Equally fascinating as the drawings are the details of the artist’s life.  Diagnosed as manic depressive and bipolar, his life has been a rather consistent battle of maintaining some sense of survival equilibrium. Being continually cared for by his aging parents has enabled him to keep making music and art all of these years. The trajectory of Johnston’s career reads in waves, attracting a deep and diverse mix of supporters along the way. His music was featured in the cult classic Harmony Korine film, Kids; he performed with Lee Ranaldo of Sonic Youth; his music has been covered by Beck and Wilco, while Kurt Cobain famously sported his Hi! How Are You t-shirt in the 90s. In 2006 he was the subject of Jeff Feuerzeig’s award-winning documentary, The Devil and Daniel Johnston. In that same year, his drawings were included in the Whitney Biennial, curated by Chrissie Iles, curator, Whitney Museum of American Art, and Philippe Vergne, senior curator of visual arts at the Walker Art Center in Minneapolis, Minnesota, as well as a major solo exhibition at Clementine Gallery in Chelsea.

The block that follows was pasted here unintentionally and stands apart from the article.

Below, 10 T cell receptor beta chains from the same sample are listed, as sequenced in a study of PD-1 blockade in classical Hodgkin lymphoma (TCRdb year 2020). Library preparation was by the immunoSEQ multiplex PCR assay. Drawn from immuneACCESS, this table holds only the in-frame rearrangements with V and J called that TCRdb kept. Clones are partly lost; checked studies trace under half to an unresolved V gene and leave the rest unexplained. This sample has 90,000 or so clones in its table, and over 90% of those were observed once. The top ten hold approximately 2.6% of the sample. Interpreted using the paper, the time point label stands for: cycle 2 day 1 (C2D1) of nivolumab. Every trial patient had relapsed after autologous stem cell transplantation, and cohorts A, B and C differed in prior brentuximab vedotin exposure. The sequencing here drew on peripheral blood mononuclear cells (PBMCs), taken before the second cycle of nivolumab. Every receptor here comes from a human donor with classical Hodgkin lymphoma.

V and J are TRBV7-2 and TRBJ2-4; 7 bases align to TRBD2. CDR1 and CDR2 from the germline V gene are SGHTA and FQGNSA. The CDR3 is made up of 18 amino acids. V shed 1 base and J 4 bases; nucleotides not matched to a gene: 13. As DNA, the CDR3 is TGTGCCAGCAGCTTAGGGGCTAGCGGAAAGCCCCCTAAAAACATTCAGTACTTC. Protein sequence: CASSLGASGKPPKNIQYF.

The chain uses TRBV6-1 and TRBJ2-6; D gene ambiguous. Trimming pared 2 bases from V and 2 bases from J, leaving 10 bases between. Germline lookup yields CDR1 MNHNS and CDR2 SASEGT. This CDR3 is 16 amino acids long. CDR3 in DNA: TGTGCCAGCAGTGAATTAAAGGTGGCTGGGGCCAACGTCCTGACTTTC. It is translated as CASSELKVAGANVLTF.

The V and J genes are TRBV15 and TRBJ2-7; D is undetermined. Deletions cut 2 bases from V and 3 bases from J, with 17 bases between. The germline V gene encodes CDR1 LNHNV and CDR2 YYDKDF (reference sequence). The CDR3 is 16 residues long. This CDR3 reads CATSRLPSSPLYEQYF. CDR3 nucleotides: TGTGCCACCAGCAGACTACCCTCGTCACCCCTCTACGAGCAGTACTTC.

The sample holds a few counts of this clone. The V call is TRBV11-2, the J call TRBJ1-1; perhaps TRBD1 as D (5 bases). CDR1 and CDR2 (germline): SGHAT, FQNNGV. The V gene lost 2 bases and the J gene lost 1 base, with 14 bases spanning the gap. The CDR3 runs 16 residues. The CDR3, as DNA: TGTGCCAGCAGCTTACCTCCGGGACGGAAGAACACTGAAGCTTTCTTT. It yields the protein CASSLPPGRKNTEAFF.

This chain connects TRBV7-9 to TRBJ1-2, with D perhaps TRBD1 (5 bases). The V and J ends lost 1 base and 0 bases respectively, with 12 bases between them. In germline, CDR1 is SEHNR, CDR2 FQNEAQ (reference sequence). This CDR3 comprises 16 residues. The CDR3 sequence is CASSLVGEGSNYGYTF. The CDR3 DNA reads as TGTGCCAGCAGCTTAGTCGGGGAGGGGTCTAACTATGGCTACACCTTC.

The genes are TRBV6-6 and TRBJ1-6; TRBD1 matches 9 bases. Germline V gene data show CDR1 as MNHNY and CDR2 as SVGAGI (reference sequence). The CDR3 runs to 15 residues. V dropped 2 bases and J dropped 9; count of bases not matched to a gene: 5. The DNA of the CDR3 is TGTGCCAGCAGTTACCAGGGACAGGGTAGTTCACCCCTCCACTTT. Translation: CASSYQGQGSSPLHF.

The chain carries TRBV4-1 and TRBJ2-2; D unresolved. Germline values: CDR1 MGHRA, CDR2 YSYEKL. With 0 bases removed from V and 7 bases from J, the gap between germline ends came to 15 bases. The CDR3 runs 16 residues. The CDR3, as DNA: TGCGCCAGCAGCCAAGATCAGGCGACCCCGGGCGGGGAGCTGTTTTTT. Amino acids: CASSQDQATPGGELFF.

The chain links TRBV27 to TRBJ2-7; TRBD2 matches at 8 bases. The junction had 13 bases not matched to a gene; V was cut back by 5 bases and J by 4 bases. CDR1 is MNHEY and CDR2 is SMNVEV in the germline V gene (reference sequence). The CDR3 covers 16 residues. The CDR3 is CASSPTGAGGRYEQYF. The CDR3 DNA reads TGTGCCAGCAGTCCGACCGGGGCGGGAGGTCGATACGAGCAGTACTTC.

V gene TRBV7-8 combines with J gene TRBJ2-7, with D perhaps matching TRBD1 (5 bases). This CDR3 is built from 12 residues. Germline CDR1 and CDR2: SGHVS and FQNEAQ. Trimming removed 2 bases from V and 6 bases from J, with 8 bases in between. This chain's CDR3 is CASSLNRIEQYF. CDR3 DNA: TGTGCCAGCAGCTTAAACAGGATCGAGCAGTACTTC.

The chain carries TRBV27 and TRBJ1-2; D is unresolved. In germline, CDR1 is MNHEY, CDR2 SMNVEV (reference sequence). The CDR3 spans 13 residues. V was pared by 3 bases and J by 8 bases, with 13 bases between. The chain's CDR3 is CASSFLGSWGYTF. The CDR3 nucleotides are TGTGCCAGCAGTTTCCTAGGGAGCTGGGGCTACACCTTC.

We can easily slip into the mindset that because Johnston suffers with mental illness that somehow the work is more ‘pure’. This happens regularly in music (Skip Spence, Roky Erikson,  even Brian Wilson), but is a supremely prevalent context for appreciating and addressing ‘outsider’ art. Think of Henry Darger, Adolf Wolflii, Bill Traylor, Judith Scott, etc. The work holds a place in the art world as a kind of true art. There is undoubtedly something sincere in Johnston’s drawings and his deceptively simplistic lyrics, but Johnston noticed early on that people craved his erratic behaviour while performing, and systematically ate up all which he could offer. There is intention here, clearly. There is a sense of self-respect, and a touch of self-indulgence that adds a level of confidence to his colossal body of work.